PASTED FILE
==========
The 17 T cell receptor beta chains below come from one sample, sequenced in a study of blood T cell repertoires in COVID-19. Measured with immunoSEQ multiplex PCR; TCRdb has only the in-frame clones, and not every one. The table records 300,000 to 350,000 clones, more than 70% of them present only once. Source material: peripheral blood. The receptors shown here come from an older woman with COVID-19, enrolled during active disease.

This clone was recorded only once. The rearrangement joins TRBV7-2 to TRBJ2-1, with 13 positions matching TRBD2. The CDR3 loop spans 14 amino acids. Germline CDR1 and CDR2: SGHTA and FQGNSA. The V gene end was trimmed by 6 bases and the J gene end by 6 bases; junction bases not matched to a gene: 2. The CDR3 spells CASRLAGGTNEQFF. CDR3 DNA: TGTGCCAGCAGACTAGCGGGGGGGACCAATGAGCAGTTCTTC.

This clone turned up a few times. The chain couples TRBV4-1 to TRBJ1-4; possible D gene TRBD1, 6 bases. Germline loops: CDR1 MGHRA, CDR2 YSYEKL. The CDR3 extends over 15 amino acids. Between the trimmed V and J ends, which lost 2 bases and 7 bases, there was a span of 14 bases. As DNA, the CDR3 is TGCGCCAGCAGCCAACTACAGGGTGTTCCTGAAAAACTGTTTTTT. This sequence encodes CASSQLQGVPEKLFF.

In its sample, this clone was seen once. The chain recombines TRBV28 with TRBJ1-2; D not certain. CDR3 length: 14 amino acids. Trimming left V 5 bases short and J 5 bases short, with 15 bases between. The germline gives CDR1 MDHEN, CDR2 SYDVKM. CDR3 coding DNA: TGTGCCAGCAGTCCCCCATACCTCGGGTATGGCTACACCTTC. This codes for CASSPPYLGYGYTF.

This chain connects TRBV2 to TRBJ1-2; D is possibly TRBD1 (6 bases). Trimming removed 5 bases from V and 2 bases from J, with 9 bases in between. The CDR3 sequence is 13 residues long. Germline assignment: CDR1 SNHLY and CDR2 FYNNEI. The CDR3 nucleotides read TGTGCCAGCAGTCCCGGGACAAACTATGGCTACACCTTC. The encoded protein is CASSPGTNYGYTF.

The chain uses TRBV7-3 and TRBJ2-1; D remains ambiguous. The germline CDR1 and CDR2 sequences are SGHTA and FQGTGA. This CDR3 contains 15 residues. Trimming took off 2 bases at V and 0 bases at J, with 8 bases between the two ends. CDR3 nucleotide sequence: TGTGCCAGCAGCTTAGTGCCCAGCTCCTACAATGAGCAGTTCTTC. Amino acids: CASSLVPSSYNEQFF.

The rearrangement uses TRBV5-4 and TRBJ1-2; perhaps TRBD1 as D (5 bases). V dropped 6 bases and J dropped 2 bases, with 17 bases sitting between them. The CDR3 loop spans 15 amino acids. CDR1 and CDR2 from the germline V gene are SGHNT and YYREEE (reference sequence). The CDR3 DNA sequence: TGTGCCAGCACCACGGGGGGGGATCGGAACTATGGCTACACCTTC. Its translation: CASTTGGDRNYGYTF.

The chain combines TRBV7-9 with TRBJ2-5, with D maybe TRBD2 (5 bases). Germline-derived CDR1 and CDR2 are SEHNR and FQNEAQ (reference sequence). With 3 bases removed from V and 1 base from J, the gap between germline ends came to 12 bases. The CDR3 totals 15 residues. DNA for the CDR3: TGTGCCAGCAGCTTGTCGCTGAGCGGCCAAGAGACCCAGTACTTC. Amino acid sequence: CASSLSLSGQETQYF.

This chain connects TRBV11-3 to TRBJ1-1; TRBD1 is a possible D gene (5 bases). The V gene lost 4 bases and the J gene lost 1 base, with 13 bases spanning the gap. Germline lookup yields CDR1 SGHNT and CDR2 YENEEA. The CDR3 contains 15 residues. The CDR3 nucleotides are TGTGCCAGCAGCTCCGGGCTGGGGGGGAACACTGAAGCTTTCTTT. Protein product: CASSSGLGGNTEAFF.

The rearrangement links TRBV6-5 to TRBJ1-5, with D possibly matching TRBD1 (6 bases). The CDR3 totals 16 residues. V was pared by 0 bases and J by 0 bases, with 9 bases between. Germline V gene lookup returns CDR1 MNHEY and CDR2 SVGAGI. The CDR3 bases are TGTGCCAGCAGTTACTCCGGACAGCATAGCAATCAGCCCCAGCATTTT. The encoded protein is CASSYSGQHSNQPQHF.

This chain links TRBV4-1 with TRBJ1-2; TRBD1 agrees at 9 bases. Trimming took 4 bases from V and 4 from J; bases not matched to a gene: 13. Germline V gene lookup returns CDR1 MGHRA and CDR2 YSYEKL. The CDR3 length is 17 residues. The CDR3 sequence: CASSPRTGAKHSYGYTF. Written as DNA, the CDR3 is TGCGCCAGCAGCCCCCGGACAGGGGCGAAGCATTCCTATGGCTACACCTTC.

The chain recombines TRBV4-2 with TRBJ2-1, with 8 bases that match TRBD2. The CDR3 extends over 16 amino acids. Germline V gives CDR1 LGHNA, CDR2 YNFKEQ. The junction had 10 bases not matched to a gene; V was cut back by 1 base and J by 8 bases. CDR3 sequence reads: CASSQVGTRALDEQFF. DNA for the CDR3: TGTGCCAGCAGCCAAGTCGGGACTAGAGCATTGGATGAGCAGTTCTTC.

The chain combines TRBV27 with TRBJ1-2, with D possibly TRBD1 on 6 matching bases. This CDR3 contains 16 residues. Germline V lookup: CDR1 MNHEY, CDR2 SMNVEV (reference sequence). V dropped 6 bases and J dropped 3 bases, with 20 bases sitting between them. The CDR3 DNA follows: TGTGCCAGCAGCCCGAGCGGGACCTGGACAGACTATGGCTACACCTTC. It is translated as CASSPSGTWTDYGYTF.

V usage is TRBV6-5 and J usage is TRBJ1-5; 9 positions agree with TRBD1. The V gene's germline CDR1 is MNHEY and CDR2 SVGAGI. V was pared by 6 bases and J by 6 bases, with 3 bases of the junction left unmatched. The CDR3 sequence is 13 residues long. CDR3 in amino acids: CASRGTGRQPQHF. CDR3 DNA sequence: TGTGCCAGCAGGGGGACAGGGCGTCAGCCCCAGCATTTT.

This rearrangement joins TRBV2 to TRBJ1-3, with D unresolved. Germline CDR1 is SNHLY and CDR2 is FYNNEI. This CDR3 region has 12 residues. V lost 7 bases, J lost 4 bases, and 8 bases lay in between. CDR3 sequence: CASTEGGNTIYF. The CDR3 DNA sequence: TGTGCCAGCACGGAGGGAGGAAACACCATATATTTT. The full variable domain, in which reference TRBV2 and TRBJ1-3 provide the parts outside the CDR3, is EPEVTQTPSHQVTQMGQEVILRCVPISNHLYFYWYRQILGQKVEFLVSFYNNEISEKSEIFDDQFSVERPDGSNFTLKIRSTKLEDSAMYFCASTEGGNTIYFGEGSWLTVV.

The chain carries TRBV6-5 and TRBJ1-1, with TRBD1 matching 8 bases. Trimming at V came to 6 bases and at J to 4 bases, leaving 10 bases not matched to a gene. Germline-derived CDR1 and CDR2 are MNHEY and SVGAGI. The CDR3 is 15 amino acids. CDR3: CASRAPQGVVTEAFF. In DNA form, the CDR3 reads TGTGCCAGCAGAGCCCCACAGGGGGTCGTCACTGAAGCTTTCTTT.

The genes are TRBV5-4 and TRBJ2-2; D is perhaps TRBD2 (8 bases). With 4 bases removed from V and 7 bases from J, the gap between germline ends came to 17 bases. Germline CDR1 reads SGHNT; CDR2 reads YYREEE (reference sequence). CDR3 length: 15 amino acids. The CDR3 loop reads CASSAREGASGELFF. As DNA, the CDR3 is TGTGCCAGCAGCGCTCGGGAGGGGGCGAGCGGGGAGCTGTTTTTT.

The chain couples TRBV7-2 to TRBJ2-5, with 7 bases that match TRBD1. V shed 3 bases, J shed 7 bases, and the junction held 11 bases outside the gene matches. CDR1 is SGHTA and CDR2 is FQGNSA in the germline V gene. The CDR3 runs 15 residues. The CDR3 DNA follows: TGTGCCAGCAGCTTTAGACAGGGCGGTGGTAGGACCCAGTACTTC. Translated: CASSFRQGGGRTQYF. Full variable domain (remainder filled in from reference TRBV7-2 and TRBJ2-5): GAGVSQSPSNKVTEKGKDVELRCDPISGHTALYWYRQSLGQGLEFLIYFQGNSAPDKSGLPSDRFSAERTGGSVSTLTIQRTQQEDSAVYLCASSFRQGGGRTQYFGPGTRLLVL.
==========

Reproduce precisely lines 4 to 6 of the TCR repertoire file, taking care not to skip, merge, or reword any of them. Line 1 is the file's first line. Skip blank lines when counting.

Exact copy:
In its sample, this clone was seen once. The chain recombines TRBV28 with TRBJ1-2; D not certain. CDR3 length: 14 amino acids. Trimming left V 5 bases short and J 5 bases short, with 15 bases between. The germline gives CDR1 MDHEN, CDR2 SYDVKM. CDR3 coding DNA: TGTGCCAGCAGTCCCCCATACCTCGGGTATGGCTACACCTTC. This codes for CASSPPYLGYGYTF.

This chain connects TRBV2 to TRBJ1-2; D is possibly TRBD1 (6 bases). Trimming removed 5 bases from V and 2 bases from J, with 9 bases in between. The CDR3 sequence is 13 residues long. Germline assignment: CDR1 SNHLY and CDR2 FYNNEI. The CDR3 nucleotides read TGTGCCAGCAGTCCCGGGACAAACTATGGCTACACCTTC. The encoded protein is CASSPGTNYGYTF.

The chain uses TRBV7-3 and TRBJ2-1; D remains ambiguous. The germline CDR1 and CDR2 sequences are SGHTA and FQGTGA. This CDR3 contains 15 residues. Trimming took off 2 bases at V and 0 bases at J, with 8 bases between the two ends. CDR3 nucleotide sequence: TGTGCCAGCAGCTTAGTGCCCAGCTCCTACAATGAGCAGTTCTTC. Amino acids: CASSLVPSSYNEQFF.